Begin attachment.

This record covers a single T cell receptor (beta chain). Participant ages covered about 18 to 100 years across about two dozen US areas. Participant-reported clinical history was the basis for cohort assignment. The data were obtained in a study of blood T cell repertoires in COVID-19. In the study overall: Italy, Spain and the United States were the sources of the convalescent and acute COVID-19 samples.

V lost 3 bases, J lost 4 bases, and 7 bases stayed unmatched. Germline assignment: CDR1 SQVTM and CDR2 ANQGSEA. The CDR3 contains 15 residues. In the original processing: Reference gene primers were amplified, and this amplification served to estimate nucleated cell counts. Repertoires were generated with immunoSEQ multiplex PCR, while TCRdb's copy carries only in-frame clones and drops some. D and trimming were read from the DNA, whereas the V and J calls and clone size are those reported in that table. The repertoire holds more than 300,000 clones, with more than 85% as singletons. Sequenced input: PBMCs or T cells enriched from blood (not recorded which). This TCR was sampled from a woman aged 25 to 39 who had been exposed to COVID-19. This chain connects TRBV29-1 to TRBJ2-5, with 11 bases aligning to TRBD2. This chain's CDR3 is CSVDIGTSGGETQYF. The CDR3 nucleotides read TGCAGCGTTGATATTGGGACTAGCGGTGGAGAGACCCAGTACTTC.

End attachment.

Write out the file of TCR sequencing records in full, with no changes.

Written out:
This record covers a single T cell receptor (beta chain). Participant ages covered about 18 to 100 years across about two dozen US areas. Participant-reported clinical history was the basis for cohort assignment. The data were obtained in a study of blood T cell repertoires in COVID-19. In the study overall: Italy, Spain and the United States were the sources of the convalescent and acute COVID-19 samples.

V lost 3 bases, J lost 4 bases, and 7 bases stayed unmatched. Germline assignment: CDR1 SQVTM and CDR2 ANQGSEA. The CDR3 contains 15 residues. In the original processing: Reference gene primers were amplified, and this amplification served to estimate nucleated cell counts. Repertoires were generated with immunoSEQ multiplex PCR, while TCRdb's copy carries only in-frame clones and drops some. D and trimming were read from the DNA, whereas the V and J calls and clone size are those reported in that table. The repertoire holds more than 300,000 clones, with more than 85% as singletons. Sequenced input: PBMCs or T cells enriched from blood (not recorded which). This TCR was sampled from a woman aged 25 to 39 who had been exposed to COVID-19. This chain connects TRBV29-1 to TRBJ2-5, with 11 bases aligning to TRBD2. This chain's CDR3 is CSVDIGTSGGETQYF. The CDR3 nucleotides read TGCAGCGTTGATATTGGGACTAGCGGTGGAGAGACCCAGTACTTC.